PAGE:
Skip page navigation

Skip page navigation

UCASE welcomes international group focused on science and technology education

Sara Jane Boasman, middle,  a New Zealand Biology teacher, and Palepa Lenara Tupai, right, an education official from Soma, listen to UCASE presentation
Sara Jane Boasman, middle, a New Zealand Biology teacher, and Palepa Lenara Tupai, right, an education official from Soma, listen to UCASE presentation View print-quality image


March 3, 2011

Contact Information:

View Related Releases:

Share This:

  • Share

The Urban Center for the Advancement of STEM Education (UCASE) at IUPUI hosted a group of educators and administrators from across the world on February 28 and March 1, all coming to learn more about teaching science and technology in their country’s schools.

UCASE Director Kathy Marrs conducted a session with the visitors about best practices, while IUPUI Computer, Information, and Leadership Technology Department Professor Charlie Feldhaus took the group to the McKenzie Center for Innovation and Technology in the Metropolitan School District of Lawrence Township.

The group stopped in Indianapolis as a part of a program organized by the U.S. State Department’s Bureau of Educational and Cultural Affairs. The International Center of Indianapolis coordinated the local stop on the program.

“This is a tremendous opportunity for those of us interested in STEM teacher preparation and teacher professional development”, said Marrs, who hosted the U.S. Delegation at IUPUI on Monday. “Many students, faculty and parents in the U.S. have a growing appreciation of the importance of a globally-connected citizenship, and by getting to know about and share ideas of teacher preparation between countries, we can think about ways to work together to develop an internationally-minded generation of students.”

The group included representatives from countries from across the globe, including Bahrain, Liberia, Russia, and Uruguay. Marrs said the delegation was particularly interested in how UCASE has successfully brought together divergent areas of IUPUI to work towards improving STEM education for K-12 students. “They wanted to find out about UCASE and how we partnered as a campus to bring together these disciplinary faculty—from education, science, engineering, and technology,” Marrs said. “They were really interested in that partnership and how we really worked in practice.”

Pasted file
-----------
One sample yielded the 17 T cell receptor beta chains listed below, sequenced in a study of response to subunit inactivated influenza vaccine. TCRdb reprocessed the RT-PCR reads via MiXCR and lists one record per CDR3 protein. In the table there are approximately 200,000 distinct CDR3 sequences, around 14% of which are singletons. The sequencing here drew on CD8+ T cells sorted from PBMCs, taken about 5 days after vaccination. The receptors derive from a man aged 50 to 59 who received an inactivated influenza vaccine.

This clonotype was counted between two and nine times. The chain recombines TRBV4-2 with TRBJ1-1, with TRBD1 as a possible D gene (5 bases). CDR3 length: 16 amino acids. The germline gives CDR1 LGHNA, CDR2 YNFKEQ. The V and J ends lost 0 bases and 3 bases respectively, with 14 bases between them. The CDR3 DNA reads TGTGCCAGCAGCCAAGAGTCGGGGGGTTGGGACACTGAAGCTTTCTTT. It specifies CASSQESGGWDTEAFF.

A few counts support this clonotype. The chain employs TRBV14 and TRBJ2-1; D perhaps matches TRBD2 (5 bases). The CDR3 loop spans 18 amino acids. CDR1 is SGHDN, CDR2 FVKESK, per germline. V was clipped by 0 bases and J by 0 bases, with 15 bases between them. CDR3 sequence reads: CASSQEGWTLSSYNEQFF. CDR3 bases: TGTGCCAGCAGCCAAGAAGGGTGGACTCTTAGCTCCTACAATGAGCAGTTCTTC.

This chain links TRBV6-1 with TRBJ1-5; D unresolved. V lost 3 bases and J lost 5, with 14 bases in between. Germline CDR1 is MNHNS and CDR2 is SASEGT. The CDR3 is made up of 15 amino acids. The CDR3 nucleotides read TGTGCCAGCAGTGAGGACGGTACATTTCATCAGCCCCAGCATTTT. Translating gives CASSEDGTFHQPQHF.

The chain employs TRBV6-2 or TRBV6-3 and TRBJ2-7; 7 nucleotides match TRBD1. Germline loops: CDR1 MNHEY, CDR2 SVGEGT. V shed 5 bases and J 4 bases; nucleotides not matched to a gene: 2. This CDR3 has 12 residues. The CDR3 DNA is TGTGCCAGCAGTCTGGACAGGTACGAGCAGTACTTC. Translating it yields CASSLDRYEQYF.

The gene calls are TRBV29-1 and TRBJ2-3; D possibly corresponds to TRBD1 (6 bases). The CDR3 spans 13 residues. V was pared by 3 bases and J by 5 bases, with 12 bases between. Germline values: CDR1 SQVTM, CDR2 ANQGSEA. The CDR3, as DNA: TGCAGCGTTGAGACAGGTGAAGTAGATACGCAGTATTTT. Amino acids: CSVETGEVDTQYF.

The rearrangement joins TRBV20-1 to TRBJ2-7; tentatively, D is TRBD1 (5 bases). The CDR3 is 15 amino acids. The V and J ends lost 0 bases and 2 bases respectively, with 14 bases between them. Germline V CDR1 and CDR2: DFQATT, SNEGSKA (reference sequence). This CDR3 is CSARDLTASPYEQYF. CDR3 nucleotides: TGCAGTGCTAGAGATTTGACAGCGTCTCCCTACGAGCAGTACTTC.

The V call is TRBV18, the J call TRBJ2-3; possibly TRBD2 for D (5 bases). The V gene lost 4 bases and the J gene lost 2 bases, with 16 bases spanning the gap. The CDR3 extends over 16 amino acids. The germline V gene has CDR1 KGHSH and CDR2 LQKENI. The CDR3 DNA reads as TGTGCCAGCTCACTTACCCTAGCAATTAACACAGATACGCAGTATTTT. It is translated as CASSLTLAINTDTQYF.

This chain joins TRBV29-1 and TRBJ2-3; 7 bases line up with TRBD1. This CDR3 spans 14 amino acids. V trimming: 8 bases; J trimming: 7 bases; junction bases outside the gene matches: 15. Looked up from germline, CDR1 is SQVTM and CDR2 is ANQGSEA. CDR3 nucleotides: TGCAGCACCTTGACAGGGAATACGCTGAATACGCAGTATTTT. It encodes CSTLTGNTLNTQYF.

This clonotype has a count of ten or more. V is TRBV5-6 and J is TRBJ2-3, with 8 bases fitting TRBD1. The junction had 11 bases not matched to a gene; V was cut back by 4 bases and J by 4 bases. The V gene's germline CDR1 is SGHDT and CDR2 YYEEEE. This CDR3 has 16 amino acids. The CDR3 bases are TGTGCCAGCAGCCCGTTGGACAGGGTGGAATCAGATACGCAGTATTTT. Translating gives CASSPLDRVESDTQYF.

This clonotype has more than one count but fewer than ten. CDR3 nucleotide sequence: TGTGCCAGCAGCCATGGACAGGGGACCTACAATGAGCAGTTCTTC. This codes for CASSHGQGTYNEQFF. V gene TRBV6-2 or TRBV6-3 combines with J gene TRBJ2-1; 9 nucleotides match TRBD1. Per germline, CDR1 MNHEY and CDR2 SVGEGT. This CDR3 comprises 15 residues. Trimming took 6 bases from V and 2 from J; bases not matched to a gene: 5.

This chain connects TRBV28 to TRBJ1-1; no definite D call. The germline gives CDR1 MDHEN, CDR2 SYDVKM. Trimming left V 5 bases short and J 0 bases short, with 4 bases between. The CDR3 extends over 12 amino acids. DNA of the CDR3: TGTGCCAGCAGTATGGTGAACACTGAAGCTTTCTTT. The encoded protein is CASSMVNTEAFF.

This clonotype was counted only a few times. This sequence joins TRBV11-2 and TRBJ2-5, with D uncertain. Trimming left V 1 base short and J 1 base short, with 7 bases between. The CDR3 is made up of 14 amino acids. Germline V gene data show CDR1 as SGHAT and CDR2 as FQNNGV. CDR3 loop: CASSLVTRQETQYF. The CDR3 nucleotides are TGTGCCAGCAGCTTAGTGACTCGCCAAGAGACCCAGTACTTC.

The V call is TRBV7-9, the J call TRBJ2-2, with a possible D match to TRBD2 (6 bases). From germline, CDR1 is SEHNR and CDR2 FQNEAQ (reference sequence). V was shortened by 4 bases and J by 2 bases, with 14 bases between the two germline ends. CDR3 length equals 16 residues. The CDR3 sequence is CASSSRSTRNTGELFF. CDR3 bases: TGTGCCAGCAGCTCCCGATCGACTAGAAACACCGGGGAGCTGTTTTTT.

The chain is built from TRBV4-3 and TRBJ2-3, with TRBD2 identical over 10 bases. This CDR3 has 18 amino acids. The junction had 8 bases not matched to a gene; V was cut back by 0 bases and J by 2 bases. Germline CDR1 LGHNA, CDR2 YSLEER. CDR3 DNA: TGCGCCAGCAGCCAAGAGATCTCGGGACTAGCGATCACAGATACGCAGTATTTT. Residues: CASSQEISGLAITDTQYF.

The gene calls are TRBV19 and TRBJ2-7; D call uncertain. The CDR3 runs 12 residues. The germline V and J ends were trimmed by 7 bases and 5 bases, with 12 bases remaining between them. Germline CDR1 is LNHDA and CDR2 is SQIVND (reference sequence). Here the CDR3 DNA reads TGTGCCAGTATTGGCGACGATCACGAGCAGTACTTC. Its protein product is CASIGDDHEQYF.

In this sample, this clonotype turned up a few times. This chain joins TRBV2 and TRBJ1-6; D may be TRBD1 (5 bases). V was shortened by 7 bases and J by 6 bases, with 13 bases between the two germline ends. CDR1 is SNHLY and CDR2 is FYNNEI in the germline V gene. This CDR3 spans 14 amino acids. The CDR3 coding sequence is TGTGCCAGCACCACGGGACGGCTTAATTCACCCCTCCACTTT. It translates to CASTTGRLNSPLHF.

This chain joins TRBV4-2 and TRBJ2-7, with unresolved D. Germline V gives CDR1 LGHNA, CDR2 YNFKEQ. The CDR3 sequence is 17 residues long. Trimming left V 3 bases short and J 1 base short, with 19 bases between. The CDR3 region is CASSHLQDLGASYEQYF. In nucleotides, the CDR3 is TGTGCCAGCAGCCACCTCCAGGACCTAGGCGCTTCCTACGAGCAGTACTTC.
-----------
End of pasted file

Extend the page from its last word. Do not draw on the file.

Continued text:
Founded in 2006, UCASE is a joint effort among the School of Science, School of Education, and School of Engineering and Technology at IUPUI. Through a combination of program development, science, technology, engineering, and mathematics (STEM) education research, and graduate and undergraduate scholarships, UCASE fosters the goals of increasing the numbers of highly qualified K-12 STEM teachers, and expanding knowledge of teaching and learning.

The State Department wanted to provide the international visitors an opportunity to meet with U.S. counterparts to learn best practices. The whole visit focused on STEM education, particularly in the areas of professional development for teachers, public-private partnerships to promote science education, and the role of state government in promoting and developing science curricula.

Marrs said the delegation, which also visited The Indianapolis Children’s Museum and public broadcasting station WFYI, asked about how to best bring together divergent agencies and departments to work toward improving STEM education.

Several indicated a problem with preparing teachers is that in their countries, teacher preparation and applied work are too broadly separated. “Their situation is either you’re all content or you’re all pedagogy and teacher education,” she said. “And it’s very difficult to find a way to get one person with both experiences.”

The delegation members were also interested in how to teach science and technology skills that could also be put to very practical use, such as developing sustainable housing and clean water systems. Marrs said they also wanted to find out more about bringing more girls into STEM education.

The visit marks a move into an international perspective on STEM education for UCASE, something Marrs said brings an important element of global education to the center’s work. She said she’s pleased that the still relatively young UCASE has begun attracting such attention.
“I’m really thrilled that they made a visit to IUPUI and UCASE,” Marrs said. “Given their limited time in the states, they were only able to visit a few sites in Indianapolis, and it was an honor for us to serve as their host university. I think that they had heard about our reputation as a center truly working together between all the schools.”